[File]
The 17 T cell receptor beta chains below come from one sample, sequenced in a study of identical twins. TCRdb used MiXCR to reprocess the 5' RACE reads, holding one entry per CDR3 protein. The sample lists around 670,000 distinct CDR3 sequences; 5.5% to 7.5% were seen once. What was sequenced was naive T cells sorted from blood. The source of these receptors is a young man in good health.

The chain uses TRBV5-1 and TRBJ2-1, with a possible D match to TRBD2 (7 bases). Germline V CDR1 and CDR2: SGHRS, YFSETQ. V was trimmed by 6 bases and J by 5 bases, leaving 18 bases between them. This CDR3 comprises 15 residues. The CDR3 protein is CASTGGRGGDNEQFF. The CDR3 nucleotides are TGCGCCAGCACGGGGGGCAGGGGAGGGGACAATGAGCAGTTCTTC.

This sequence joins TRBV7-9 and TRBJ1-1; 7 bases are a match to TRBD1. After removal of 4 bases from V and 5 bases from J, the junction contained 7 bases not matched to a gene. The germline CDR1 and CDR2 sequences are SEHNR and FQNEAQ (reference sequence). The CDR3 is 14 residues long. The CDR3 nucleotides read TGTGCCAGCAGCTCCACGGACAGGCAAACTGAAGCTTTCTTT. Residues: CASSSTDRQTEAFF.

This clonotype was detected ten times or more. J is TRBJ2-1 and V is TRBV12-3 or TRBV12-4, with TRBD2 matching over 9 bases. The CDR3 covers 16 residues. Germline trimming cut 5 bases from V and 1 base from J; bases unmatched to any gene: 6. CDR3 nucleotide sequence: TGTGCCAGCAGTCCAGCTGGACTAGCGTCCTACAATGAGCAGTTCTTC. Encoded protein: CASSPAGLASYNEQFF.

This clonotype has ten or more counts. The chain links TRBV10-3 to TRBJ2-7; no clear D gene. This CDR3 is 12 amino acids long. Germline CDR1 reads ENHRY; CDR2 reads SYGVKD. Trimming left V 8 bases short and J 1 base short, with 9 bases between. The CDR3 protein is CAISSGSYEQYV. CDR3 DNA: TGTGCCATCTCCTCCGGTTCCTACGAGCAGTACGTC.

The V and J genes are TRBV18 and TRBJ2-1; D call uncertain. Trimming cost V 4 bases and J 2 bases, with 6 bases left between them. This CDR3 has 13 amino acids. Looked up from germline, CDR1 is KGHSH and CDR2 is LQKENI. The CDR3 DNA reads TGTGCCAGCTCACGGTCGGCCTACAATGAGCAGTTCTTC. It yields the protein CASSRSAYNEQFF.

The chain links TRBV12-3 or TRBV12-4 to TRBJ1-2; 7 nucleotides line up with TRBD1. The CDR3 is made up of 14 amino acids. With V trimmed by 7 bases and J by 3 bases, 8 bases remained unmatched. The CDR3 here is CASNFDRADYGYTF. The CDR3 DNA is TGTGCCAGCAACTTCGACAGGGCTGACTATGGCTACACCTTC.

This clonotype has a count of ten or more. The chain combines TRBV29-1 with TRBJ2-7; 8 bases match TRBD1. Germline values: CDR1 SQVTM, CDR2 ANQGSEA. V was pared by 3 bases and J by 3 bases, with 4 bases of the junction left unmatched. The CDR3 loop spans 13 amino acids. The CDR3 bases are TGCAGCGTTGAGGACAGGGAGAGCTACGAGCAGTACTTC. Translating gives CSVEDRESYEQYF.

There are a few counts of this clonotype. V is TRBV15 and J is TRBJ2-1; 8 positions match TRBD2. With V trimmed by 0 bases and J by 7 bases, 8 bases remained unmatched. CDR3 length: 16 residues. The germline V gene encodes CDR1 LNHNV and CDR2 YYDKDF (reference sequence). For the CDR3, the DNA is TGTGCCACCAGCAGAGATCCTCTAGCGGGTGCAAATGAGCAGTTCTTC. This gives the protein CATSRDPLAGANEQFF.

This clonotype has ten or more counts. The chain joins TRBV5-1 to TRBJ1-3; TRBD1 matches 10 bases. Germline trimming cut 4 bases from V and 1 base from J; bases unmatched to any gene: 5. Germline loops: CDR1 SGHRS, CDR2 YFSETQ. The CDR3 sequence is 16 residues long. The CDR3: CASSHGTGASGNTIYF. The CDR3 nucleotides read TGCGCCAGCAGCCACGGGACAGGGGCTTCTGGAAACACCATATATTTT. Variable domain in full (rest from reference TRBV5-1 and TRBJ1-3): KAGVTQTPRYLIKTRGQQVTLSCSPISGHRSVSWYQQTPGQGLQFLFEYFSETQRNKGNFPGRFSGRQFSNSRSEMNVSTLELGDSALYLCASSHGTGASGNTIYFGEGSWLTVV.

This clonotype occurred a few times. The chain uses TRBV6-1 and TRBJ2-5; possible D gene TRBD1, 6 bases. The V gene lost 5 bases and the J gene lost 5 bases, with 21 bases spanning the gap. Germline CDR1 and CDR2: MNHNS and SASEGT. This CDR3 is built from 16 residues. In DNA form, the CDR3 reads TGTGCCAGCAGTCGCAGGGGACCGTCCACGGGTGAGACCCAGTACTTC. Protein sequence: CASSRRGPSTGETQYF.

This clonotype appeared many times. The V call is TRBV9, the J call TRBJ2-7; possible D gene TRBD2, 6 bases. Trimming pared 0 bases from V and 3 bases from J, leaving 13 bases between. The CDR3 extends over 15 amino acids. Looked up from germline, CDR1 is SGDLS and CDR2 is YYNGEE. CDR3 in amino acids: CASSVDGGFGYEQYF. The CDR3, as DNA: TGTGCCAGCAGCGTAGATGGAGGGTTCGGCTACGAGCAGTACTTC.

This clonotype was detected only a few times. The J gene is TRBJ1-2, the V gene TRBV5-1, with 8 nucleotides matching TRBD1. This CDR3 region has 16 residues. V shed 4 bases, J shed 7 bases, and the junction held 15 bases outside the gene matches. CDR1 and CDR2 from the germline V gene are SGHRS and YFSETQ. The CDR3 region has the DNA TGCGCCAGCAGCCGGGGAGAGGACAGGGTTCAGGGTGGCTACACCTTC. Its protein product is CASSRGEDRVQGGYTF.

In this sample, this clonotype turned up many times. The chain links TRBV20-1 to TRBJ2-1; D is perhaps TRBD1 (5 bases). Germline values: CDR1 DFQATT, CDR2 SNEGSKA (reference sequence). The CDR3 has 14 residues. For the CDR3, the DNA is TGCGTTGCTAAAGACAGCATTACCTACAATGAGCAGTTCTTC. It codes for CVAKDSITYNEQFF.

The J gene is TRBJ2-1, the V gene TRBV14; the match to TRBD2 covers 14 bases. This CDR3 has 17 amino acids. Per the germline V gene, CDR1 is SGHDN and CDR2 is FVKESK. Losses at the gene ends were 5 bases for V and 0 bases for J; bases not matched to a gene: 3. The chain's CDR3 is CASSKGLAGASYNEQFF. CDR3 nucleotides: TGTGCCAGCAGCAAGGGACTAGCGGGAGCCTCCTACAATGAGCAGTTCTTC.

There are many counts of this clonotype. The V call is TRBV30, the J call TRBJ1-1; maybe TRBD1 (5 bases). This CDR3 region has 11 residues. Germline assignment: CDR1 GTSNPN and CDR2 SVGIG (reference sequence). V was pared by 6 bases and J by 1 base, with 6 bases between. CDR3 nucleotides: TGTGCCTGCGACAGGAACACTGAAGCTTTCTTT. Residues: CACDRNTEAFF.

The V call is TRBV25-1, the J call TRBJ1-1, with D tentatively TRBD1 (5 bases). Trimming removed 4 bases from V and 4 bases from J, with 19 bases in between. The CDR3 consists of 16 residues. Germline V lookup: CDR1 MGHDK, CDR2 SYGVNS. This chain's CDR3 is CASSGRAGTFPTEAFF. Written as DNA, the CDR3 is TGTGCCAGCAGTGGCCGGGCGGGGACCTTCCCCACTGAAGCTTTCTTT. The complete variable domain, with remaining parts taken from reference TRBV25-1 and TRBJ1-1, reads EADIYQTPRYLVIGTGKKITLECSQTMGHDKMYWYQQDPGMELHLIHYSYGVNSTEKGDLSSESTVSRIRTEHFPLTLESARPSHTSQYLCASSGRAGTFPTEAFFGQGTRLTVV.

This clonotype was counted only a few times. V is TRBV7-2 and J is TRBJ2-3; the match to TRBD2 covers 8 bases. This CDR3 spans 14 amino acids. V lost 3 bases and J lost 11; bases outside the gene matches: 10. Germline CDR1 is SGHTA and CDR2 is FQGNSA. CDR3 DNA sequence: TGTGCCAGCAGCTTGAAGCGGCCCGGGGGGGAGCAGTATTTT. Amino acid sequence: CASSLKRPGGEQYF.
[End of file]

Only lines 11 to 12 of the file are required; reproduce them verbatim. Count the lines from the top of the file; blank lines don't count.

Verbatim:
This clonotype occurred a few times. The chain uses TRBV6-1 and TRBJ2-5; possible D gene TRBD1, 6 bases. The V gene lost 5 bases and the J gene lost 5 bases, with 21 bases spanning the gap. Germline CDR1 and CDR2: MNHNS and SASEGT. This CDR3 is built from 16 residues. In DNA form, the CDR3 reads TGTGCCAGCAGTCGCAGGGGACCGTCCACGGGTGAGACCCAGTACTTC. Protein sequence: CASSRRGPSTGETQYF.

This clonotype appeared many times. The V call is TRBV9, the J call TRBJ2-7; possible D gene TRBD2, 6 bases. Trimming pared 0 bases from V and 3 bases from J, leaving 13 bases between. The CDR3 extends over 15 amino acids. Looked up from germline, CDR1 is SGDLS and CDR2 is YYNGEE. CDR3 in amino acids: CASSVDGGFGYEQYF. The CDR3, as DNA: TGTGCCAGCAGCGTAGATGGAGGGTTCGGCTACGAGCAGTACTTC.